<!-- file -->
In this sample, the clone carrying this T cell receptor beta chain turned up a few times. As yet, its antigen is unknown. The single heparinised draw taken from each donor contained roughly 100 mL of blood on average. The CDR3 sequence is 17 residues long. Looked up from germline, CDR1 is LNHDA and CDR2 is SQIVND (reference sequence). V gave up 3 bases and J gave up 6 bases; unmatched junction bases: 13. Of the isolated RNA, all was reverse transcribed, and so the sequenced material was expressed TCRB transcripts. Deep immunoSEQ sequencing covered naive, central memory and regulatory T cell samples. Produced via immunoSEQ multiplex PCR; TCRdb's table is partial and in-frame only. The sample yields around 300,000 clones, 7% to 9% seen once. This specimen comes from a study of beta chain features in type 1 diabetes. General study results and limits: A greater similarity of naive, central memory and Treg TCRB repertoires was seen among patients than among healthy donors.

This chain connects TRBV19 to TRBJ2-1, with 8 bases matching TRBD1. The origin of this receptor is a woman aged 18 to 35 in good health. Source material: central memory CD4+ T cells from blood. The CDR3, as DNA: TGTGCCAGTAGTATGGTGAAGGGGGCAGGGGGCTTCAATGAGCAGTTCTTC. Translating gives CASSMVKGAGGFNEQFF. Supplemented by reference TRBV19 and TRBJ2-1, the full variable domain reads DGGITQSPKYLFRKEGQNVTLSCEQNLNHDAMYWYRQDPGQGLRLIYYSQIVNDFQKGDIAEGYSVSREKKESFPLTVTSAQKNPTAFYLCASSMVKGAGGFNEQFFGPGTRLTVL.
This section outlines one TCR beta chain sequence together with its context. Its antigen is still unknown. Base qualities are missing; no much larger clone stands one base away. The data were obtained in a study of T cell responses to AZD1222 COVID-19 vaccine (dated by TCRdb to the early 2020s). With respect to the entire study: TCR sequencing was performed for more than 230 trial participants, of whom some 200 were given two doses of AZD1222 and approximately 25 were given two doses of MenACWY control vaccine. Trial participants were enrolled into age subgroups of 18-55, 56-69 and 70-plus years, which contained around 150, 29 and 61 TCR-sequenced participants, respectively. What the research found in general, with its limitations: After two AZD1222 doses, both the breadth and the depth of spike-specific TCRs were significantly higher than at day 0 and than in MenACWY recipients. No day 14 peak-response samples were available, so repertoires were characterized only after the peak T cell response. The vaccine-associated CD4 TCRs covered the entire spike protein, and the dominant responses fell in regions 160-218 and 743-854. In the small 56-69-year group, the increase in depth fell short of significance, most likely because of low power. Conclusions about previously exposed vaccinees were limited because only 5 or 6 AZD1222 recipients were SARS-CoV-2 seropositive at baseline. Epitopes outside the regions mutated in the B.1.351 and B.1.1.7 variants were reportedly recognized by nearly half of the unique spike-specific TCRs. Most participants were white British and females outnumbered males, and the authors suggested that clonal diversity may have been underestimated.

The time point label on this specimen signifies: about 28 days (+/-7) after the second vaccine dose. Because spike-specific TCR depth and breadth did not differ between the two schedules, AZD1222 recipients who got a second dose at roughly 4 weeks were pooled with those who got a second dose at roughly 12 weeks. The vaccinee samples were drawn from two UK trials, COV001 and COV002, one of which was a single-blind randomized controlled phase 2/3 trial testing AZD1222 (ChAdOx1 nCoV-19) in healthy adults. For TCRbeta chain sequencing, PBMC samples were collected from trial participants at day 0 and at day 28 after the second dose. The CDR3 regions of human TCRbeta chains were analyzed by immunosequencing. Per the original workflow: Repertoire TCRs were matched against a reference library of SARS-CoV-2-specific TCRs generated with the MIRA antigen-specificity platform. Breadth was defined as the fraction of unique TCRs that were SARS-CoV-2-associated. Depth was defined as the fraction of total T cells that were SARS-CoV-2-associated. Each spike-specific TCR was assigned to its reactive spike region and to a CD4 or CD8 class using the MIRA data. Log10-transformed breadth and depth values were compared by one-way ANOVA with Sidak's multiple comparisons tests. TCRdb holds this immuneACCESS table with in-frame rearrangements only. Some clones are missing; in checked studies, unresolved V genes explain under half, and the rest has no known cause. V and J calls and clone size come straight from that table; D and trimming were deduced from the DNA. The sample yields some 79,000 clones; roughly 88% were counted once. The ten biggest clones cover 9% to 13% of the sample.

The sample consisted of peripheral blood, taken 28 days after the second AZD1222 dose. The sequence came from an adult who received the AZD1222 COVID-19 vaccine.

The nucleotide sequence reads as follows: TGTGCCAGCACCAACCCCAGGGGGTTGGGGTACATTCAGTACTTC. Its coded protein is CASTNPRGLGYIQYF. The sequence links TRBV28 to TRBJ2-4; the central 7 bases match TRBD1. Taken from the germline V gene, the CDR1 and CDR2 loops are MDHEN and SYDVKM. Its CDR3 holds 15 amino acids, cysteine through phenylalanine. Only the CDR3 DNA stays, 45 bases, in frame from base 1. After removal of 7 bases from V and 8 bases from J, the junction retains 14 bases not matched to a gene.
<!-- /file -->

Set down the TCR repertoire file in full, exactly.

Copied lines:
In this sample, the clone carrying this T cell receptor beta chain turned up a few times. As yet, its antigen is unknown. The single heparinised draw taken from each donor contained roughly 100 mL of blood on average. The CDR3 sequence is 17 residues long. Looked up from germline, CDR1 is LNHDA and CDR2 is SQIVND (reference sequence). V gave up 3 bases and J gave up 6 bases; unmatched junction bases: 13. Of the isolated RNA, all was reverse transcribed, and so the sequenced material was expressed TCRB transcripts. Deep immunoSEQ sequencing covered naive, central memory and regulatory T cell samples. Produced via immunoSEQ multiplex PCR; TCRdb's table is partial and in-frame only. The sample yields around 300,000 clones, 7% to 9% seen once. This specimen comes from a study of beta chain features in type 1 diabetes. General study results and limits: A greater similarity of naive, central memory and Treg TCRB repertoires was seen among patients than among healthy donors.

This chain connects TRBV19 to TRBJ2-1, with 8 bases matching TRBD1. The origin of this receptor is a woman aged 18 to 35 in good health. Source material: central memory CD4+ T cells from blood. The CDR3, as DNA: TGTGCCAGTAGTATGGTGAAGGGGGCAGGGGGCTTCAATGAGCAGTTCTTC. Translating gives CASSMVKGAGGFNEQFF. Supplemented by reference TRBV19 and TRBJ2-1, the full variable domain reads DGGITQSPKYLFRKEGQNVTLSCEQNLNHDAMYWYRQDPGQGLRLIYYSQIVNDFQKGDIAEGYSVSREKKESFPLTVTSAQKNPTAFYLCASSMVKGAGGFNEQFFGPGTRLTVL.
This section outlines one TCR beta chain sequence together with its context. Its antigen is still unknown. Base qualities are missing; no much larger clone stands one base away. The data were obtained in a study of T cell responses to AZD1222 COVID-19 vaccine (dated by TCRdb to the early 2020s). With respect to the entire study: TCR sequencing was performed for more than 230 trial participants, of whom some 200 were given two doses of AZD1222 and approximately 25 were given two doses of MenACWY control vaccine. Trial participants were enrolled into age subgroups of 18-55, 56-69 and 70-plus years, which contained around 150, 29 and 61 TCR-sequenced participants, respectively. What the research found in general, with its limitations: After two AZD1222 doses, both the breadth and the depth of spike-specific TCRs were significantly higher than at day 0 and than in MenACWY recipients. No day 14 peak-response samples were available, so repertoires were characterized only after the peak T cell response. The vaccine-associated CD4 TCRs covered the entire spike protein, and the dominant responses fell in regions 160-218 and 743-854. In the small 56-69-year group, the increase in depth fell short of significance, most likely because of low power. Conclusions about previously exposed vaccinees were limited because only 5 or 6 AZD1222 recipients were SARS-CoV-2 seropositive at baseline. Epitopes outside the regions mutated in the B.1.351 and B.1.1.7 variants were reportedly recognized by nearly half of the unique spike-specific TCRs. Most participants were white British and females outnumbered males, and the authors suggested that clonal diversity may have been underestimated.

The time point label on this specimen signifies: about 28 days (+/-7) after the second vaccine dose. Because spike-specific TCR depth and breadth did not differ between the two schedules, AZD1222 recipients who got a second dose at roughly 4 weeks were pooled with those who got a second dose at roughly 12 weeks. The vaccinee samples were drawn from two UK trials, COV001 and COV002, one of which was a single-blind randomized controlled phase 2/3 trial testing AZD1222 (ChAdOx1 nCoV-19) in healthy adults. For TCRbeta chain sequencing, PBMC samples were collected from trial participants at day 0 and at day 28 after the second dose. The CDR3 regions of human TCRbeta chains were analyzed by immunosequencing. Per the original workflow: Repertoire TCRs were matched against a reference library of SARS-CoV-2-specific TCRs generated with the MIRA antigen-specificity platform. Breadth was defined as the fraction of unique TCRs that were SARS-CoV-2-associated. Depth was defined as the fraction of total T cells that were SARS-CoV-2-associated. Each spike-specific TCR was assigned to its reactive spike region and to a CD4 or CD8 class using the MIRA data. Log10-transformed breadth and depth values were compared by one-way ANOVA with Sidak's multiple comparisons tests. TCRdb holds this immuneACCESS table with in-frame rearrangements only. Some clones are missing; in checked studies, unresolved V genes explain under half, and the rest has no known cause. V and J calls and clone size come straight from that table; D and trimming were deduced from the DNA. The sample yields some 79,000 clones; roughly 88% were counted once. The ten biggest clones cover 9% to 13% of the sample.

The sample consisted of peripheral blood, taken 28 days after the second AZD1222 dose. The sequence came from an adult who received the AZD1222 COVID-19 vaccine.

The nucleotide sequence reads as follows: TGTGCCAGCACCAACCCCAGGGGGTTGGGGTACATTCAGTACTTC. Its coded protein is CASTNPRGLGYIQYF. The sequence links TRBV28 to TRBJ2-4; the central 7 bases match TRBD1. Taken from the germline V gene, the CDR1 and CDR2 loops are MDHEN and SYDVKM. Its CDR3 holds 15 amino acids, cysteine through phenylalanine. Only the CDR3 DNA stays, 45 bases, in frame from base 1. After removal of 7 bases from V and 8 bases from J, the junction retains 14 bases not matched to a gene.